NEW YORK (Reuters) - United Technologies Corp (UTX.N) has agreed to sell industrial businesses of its Hamilton Sundstrand subsidiary to Carlyle Group LP (CG.O) and BC Partners Ltd for $3.46 billion, the companies said on Wednesday, a deal that will help fund United Tech's largest-ever acquisition.
The transaction, which is expected to close in the fourth quarter, underscores private equity's appetite for assets being carved out of industrial conglomerates and the still-robust financing markets for leveraged buyouts in the United States.
Diversified U.S. manufacturer United Tech put three units, including the Hamilton Sundstrand industrial businesses, on the auction block in an effort to fund its $16.5 billion takeover of aircraft components maker Goodrich Corp GR.N.
Reuters reported on Monday that two buyout firms had teamed up and were in advance discussions to buy the pump and compressor businesses within Hamilton Sundstrand for about $3.5 billion.
Hamilton Sundstrand makes fluid control products and pumps under the Milton Roy and Sundyne brands. It also manufacturers air compressors under the Sullair brand.
Although Carlyle and BC Partners bid for the entire unit, several industrial companies such as SPX Corp (SPW.N), Flowserve Corp (FLS.N), Dover Corp (DOV.N), Atlas Copco AB (ATCOa.ST), and Gardner Denver GDI.N, as well as private equity firm TPG Capital LP, looked at buying separate parts of the business.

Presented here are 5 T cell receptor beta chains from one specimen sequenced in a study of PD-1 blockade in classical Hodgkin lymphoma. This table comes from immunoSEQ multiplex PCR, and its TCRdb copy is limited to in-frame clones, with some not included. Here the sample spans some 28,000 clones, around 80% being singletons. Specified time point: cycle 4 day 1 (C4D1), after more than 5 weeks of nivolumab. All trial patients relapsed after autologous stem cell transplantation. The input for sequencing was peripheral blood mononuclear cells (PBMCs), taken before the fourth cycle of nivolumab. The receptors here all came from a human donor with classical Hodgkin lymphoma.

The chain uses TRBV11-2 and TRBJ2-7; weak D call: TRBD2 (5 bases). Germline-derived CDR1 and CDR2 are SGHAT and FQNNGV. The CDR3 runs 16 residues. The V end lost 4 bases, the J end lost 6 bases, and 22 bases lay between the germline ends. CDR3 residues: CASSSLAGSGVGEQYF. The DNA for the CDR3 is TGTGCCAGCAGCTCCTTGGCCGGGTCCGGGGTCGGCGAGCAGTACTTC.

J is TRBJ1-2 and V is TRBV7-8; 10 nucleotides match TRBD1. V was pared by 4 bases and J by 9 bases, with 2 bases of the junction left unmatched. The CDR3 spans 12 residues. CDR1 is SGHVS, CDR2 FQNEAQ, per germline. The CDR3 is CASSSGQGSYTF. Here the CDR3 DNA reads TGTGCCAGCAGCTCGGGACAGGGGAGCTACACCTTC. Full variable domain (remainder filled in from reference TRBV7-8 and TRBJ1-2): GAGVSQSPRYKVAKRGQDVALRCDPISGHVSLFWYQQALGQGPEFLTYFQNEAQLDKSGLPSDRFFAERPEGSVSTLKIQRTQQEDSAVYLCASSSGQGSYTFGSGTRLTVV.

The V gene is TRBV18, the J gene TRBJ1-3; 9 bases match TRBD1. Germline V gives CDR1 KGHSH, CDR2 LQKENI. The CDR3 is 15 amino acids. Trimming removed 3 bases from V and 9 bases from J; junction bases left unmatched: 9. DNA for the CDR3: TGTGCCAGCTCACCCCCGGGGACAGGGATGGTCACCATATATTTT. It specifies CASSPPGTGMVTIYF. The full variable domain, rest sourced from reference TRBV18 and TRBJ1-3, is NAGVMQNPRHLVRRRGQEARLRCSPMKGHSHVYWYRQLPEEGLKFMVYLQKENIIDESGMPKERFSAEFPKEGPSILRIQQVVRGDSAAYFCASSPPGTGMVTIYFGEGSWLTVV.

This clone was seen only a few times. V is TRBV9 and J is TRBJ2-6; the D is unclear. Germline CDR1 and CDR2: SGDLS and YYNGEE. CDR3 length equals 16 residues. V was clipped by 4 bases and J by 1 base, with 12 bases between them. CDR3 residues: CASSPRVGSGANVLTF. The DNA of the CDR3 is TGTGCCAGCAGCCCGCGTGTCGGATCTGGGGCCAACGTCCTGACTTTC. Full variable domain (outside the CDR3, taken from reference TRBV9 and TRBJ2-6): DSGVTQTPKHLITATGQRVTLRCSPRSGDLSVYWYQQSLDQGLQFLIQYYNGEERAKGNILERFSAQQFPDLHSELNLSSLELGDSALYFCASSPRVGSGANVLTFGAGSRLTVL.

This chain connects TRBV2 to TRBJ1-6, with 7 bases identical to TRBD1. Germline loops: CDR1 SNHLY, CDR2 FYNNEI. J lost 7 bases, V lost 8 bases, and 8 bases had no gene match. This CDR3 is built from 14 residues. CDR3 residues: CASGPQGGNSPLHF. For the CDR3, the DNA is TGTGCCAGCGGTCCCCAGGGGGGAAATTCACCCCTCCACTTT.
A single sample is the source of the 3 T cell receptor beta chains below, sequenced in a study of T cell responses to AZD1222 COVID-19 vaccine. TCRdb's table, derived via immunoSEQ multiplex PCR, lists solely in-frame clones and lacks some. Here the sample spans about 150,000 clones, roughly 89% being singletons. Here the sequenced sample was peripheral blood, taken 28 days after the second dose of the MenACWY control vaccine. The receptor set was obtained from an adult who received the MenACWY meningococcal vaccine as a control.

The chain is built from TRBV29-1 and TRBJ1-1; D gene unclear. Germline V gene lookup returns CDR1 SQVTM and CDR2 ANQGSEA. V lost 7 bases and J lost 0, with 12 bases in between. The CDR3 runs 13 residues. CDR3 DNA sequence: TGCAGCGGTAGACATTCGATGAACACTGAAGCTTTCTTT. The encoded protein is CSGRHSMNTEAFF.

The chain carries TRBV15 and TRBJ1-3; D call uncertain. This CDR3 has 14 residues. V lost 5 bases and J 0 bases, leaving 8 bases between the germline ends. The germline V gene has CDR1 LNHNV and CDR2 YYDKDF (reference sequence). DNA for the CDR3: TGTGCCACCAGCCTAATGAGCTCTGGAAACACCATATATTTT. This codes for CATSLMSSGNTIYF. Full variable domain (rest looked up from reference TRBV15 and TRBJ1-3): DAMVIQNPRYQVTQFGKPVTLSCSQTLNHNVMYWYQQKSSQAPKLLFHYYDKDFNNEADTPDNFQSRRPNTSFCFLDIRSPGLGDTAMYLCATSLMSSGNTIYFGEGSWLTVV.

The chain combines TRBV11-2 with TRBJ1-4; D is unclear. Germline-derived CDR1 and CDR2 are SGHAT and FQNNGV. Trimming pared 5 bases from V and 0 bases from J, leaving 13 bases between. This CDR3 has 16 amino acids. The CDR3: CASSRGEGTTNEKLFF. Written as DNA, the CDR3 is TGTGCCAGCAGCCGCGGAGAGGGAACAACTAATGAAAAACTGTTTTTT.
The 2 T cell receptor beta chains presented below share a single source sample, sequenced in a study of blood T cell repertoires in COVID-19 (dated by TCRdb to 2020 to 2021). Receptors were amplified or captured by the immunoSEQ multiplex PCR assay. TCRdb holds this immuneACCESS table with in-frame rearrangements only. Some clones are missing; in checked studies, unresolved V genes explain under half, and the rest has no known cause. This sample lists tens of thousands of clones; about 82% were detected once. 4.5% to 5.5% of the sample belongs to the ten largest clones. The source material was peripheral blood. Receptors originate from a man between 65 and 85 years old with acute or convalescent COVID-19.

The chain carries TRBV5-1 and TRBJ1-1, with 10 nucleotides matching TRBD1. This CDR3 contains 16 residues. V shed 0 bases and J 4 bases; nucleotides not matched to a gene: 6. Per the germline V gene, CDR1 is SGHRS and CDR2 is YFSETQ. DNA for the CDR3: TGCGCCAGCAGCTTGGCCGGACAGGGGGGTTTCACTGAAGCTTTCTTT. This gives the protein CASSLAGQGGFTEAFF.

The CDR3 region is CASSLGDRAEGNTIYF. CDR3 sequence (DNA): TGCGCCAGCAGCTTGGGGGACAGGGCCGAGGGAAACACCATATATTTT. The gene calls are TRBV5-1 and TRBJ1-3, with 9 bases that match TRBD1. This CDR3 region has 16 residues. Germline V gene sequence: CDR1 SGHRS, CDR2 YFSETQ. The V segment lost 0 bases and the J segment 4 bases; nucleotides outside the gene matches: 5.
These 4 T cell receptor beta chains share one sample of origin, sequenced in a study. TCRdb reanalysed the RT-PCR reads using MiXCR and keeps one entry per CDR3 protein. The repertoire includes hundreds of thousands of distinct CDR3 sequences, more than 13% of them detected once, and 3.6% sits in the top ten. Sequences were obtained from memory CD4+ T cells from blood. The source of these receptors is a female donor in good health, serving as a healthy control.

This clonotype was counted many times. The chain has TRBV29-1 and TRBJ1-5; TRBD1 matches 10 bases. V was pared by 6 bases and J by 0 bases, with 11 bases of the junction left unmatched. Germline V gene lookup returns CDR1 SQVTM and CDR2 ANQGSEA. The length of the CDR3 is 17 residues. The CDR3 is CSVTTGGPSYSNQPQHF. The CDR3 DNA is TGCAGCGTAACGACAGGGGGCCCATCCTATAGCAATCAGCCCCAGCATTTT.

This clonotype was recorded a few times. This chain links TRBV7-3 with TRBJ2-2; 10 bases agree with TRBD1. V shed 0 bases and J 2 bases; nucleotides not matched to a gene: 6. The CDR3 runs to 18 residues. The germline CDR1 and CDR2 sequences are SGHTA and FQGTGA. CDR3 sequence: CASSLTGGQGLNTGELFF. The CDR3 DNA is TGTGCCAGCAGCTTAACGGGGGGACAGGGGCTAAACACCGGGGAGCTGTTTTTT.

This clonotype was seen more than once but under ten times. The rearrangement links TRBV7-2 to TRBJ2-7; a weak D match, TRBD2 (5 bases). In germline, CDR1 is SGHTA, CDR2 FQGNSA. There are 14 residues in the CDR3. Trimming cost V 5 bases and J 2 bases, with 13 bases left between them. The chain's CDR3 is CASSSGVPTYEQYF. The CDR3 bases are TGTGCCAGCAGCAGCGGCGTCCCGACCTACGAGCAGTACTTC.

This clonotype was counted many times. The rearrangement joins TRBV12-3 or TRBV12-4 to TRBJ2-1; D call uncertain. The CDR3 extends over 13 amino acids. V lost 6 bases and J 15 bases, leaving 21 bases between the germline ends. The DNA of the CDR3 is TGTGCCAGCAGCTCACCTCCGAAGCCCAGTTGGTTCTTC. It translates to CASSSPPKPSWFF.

United Tech decided on a quicker and less risky sale by keeping the business together.
Carlyle and BC Partners were attracted to the scale and low capital expenditure requirements of the combined business and see opportunities to invest in areas such as flow control, rather than in operational improvement.
"Teaming up with Carlyle gives us more firepower on a combined basis to invest in the business, both organically and potentially through acquisitions, as appropriate," Mark Fariborz, a partner at BC Partners, told Reuters.
On Monday, United Tech also reached a $550 million deal to sell its Rocketdyne space unit to GenCorp Inc GY.N, a maker of aerospace propulsion systems.
When United Tech unveiled plans to buy Goodrich last year, it said it planned to issue $4.6 billion in new shares to finance the deal. But shareholders opposed that and the Hartford, Connecticut-based conglomerate has put assets on the auction block to help pay for the deal.
Citigroup (C.N) and RBC Capital Markets advised BC Partners and Carlyle on the deal, which is subject to regulatory approval and customary closing conditions. Citigroup, Credit Suisse (CSGN.VX), Deutsche Bank (DBKGn.DE), Morgan Stanley (MS.N), RBC Capital Markets and UBS UBSN.VX are providing debt financing.
(Reporting by Soyoung Kim and Greg Roumeliotis in New York; Editing by Leslie Adler and Richard Pullin)